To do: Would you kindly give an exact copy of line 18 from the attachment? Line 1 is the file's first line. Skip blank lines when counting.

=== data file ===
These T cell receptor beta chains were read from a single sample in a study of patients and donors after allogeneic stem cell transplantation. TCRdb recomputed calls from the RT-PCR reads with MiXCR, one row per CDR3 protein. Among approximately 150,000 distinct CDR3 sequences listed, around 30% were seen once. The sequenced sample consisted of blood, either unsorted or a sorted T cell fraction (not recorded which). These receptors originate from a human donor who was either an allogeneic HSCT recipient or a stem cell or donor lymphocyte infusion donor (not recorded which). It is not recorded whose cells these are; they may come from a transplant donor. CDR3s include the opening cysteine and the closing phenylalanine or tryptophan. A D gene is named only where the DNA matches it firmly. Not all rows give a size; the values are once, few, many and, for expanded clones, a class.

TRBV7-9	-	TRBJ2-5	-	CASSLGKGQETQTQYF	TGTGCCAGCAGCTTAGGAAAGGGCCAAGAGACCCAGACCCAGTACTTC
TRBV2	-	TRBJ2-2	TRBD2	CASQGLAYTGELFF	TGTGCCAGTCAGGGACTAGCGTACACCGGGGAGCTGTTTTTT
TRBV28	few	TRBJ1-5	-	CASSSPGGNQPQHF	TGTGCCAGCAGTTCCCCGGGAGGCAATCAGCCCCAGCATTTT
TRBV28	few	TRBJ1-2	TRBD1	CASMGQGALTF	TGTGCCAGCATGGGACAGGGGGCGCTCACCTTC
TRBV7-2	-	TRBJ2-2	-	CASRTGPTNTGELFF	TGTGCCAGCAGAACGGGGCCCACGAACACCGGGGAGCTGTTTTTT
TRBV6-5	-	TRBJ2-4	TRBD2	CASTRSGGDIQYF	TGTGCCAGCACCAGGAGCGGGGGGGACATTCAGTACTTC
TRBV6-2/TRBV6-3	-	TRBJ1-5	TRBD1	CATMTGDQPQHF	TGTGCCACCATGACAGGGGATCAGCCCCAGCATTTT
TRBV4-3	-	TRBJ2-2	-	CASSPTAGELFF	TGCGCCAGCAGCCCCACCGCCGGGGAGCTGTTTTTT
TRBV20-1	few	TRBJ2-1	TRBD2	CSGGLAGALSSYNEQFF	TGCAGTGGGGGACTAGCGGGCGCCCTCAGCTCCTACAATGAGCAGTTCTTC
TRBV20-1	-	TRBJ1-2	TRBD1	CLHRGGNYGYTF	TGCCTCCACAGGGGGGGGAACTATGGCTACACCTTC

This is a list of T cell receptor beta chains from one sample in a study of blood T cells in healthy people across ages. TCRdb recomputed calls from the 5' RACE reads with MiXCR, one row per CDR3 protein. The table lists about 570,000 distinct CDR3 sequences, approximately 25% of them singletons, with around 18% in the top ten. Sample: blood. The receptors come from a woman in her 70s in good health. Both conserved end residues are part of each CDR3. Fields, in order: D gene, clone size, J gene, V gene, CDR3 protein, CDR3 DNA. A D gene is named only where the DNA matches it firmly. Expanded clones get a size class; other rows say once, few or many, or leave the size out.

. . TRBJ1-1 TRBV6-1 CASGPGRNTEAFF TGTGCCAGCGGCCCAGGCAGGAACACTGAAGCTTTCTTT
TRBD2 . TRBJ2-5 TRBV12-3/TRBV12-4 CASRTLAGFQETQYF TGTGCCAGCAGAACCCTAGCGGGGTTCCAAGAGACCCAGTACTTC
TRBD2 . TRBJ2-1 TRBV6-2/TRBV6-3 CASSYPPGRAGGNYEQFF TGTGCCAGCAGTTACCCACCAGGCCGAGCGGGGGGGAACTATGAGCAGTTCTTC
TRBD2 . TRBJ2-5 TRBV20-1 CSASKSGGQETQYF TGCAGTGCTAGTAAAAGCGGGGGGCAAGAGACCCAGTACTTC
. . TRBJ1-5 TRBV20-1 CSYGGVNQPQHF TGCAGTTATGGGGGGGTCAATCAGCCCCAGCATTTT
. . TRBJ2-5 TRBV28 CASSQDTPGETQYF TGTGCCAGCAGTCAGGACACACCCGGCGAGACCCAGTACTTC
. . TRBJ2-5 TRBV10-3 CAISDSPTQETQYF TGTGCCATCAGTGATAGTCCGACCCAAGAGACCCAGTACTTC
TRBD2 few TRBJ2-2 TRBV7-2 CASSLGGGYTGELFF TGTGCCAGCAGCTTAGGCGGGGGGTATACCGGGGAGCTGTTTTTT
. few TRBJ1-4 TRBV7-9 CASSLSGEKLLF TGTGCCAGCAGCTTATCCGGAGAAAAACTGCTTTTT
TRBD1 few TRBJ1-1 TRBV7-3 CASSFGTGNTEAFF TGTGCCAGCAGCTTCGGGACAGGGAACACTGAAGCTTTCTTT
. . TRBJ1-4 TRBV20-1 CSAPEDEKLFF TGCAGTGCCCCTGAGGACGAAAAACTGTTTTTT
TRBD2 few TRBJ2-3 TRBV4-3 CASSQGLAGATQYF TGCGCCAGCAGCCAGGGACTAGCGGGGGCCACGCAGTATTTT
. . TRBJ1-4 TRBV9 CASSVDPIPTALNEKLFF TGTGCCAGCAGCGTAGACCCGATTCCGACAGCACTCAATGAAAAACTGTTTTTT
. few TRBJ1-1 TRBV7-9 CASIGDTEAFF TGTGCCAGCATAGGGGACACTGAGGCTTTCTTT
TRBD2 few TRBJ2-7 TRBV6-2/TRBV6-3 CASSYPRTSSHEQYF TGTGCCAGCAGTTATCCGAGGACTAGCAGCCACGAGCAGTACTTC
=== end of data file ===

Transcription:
. . TRBJ2-5 TRBV28 CASSQDTPGETQYF TGTGCCAGCAGTCAGGACACACCCGGCGAGACCCAGTACTTC